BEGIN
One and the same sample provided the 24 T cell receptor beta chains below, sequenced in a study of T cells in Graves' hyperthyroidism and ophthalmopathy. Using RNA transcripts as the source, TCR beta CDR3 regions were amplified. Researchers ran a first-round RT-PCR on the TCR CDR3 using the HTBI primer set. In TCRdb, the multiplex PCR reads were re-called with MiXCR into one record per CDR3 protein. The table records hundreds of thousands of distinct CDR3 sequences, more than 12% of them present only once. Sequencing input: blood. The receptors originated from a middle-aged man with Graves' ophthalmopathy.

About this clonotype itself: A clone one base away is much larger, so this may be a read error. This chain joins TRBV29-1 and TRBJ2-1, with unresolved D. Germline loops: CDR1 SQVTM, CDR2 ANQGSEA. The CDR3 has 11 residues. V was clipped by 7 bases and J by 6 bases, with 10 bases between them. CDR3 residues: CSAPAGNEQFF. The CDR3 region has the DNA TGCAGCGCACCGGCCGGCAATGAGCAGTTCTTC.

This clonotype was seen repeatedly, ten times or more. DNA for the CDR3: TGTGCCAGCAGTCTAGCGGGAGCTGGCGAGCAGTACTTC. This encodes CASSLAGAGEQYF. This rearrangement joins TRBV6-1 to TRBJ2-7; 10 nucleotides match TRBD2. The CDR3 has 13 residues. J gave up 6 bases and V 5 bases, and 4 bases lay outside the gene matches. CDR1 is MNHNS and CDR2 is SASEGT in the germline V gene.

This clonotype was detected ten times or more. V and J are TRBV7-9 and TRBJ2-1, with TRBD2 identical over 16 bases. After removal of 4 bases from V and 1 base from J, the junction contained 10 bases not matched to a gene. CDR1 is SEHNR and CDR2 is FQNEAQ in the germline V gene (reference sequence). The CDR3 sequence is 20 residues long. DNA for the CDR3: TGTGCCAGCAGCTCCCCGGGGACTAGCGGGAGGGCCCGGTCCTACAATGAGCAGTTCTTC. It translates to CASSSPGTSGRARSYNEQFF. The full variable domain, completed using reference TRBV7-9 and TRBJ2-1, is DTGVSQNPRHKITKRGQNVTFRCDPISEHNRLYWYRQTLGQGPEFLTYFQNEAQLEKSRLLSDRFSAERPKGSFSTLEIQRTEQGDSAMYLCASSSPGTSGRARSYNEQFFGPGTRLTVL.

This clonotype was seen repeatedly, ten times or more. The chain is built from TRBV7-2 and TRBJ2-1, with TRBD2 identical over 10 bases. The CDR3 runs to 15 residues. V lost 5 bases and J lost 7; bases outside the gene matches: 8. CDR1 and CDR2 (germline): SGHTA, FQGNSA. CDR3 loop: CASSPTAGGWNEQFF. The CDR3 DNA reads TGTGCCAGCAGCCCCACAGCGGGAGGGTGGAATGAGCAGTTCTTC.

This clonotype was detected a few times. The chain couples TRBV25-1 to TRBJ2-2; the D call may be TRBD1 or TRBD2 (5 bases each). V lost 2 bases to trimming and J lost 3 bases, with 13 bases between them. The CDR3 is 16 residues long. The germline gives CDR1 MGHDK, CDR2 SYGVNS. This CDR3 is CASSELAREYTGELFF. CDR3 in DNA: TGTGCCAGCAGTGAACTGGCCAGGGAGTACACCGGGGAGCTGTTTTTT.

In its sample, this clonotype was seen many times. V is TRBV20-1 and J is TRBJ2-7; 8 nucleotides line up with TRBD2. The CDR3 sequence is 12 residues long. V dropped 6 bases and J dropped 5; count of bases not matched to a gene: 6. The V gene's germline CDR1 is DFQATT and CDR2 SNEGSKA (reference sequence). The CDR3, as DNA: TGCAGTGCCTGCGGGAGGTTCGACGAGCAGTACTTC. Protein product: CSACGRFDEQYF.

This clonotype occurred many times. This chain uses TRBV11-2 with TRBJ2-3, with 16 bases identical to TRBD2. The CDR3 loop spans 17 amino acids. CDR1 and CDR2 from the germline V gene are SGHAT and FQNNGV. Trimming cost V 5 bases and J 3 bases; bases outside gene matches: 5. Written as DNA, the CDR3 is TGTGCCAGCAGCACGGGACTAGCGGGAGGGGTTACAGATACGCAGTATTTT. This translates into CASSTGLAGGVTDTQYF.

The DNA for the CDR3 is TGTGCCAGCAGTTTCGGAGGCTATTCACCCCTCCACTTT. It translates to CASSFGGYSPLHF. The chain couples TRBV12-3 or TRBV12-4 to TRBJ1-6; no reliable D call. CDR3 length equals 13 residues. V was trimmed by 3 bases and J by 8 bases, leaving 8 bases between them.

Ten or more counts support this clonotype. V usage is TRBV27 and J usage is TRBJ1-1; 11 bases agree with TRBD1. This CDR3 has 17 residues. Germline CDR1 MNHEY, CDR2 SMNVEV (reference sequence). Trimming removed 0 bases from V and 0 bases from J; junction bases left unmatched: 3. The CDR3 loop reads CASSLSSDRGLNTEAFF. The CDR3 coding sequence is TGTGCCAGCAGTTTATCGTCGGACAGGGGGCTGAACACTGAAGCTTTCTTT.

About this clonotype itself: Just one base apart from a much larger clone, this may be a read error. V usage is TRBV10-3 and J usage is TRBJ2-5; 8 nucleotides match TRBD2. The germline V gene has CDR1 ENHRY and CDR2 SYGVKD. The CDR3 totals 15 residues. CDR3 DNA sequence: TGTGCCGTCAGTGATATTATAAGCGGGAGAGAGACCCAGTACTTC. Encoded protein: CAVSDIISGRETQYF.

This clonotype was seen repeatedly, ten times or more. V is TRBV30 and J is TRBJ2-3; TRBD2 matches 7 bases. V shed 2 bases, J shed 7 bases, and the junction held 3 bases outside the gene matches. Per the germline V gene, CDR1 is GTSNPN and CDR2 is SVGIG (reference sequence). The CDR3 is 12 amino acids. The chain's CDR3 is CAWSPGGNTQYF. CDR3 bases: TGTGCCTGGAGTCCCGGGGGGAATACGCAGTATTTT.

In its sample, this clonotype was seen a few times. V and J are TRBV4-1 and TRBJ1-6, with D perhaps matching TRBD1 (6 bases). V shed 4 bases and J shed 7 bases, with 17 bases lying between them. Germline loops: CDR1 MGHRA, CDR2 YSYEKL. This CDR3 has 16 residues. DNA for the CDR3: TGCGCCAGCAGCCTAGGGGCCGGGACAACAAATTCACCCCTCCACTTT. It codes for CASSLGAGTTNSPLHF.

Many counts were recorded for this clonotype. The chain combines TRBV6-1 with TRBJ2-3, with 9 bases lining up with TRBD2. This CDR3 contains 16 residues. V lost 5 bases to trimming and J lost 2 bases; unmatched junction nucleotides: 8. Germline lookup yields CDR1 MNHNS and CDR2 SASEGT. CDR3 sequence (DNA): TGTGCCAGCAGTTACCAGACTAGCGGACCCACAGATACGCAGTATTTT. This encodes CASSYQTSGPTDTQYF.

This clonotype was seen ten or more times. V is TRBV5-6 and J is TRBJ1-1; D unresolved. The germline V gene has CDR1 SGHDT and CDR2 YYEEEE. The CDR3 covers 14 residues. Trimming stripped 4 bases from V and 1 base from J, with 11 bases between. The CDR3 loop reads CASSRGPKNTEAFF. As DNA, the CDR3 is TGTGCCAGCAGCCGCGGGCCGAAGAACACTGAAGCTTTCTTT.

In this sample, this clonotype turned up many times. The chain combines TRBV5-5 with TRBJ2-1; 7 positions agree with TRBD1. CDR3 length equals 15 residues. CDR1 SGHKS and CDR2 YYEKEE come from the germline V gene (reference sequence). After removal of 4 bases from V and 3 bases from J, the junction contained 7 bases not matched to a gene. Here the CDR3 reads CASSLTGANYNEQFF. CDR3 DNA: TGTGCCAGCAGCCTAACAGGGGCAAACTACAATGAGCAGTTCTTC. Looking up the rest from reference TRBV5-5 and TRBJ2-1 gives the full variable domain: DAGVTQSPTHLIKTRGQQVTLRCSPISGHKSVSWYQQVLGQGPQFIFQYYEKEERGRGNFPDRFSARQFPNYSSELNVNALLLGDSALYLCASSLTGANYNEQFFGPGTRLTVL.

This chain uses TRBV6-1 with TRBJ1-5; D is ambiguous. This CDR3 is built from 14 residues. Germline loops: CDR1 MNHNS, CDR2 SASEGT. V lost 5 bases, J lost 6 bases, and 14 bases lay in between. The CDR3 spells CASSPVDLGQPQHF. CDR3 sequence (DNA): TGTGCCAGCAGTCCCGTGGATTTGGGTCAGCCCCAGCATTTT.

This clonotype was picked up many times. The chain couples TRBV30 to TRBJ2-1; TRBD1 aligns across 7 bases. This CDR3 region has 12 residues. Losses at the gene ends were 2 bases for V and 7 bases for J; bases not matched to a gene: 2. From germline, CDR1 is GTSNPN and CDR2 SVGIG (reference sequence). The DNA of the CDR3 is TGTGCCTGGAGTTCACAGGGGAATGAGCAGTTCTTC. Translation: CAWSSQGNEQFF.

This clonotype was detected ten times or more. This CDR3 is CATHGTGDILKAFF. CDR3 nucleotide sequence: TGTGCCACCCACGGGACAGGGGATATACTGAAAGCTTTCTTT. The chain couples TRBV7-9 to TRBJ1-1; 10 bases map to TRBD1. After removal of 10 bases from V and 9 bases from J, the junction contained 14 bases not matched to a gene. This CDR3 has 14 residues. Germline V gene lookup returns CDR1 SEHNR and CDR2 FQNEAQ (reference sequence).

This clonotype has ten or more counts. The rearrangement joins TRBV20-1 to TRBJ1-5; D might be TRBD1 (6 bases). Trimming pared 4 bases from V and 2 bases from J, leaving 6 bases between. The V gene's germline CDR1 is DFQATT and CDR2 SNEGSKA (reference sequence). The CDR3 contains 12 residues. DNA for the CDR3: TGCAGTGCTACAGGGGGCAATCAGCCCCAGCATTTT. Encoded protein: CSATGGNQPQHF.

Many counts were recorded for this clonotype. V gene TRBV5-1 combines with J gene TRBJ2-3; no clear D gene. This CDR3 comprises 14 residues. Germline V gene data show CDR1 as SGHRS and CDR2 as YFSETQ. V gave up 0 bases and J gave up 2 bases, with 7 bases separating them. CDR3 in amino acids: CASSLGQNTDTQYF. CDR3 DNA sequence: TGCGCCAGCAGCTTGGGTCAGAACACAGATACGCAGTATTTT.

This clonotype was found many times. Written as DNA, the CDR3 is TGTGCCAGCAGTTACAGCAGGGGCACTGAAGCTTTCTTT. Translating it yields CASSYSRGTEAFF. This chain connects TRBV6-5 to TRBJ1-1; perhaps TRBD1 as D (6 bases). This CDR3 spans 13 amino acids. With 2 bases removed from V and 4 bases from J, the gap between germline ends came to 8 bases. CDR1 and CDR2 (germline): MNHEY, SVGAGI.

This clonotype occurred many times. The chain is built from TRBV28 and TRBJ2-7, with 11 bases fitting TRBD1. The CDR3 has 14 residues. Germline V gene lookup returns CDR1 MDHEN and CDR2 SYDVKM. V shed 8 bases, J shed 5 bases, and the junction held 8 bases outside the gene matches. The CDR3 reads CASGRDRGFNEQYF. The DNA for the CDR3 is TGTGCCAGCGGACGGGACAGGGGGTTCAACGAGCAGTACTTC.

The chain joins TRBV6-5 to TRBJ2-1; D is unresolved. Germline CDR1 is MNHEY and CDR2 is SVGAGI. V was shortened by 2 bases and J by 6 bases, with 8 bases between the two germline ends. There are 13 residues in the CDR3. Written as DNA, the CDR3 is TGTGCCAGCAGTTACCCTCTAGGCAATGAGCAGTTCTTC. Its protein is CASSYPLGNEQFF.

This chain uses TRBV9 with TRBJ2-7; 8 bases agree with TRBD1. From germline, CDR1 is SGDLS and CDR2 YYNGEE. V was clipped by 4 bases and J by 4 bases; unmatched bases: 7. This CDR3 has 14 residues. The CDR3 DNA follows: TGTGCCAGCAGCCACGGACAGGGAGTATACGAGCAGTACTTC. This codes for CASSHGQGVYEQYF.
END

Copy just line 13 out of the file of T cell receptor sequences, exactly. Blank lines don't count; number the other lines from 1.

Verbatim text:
In its sample, this clonotype was seen a few times. V and J are TRBV4-1 and TRBJ1-6, with D perhaps matching TRBD1 (6 bases). V shed 4 bases and J shed 7 bases, with 17 bases lying between them. Germline loops: CDR1 MGHRA, CDR2 YSYEKL. This CDR3 has 16 residues. DNA for the CDR3: TGCGCCAGCAGCCTAGGGGCCGGGACAACAAATTCACCCCTCCACTTT. It codes for CASSLGAGTTNSPLHF.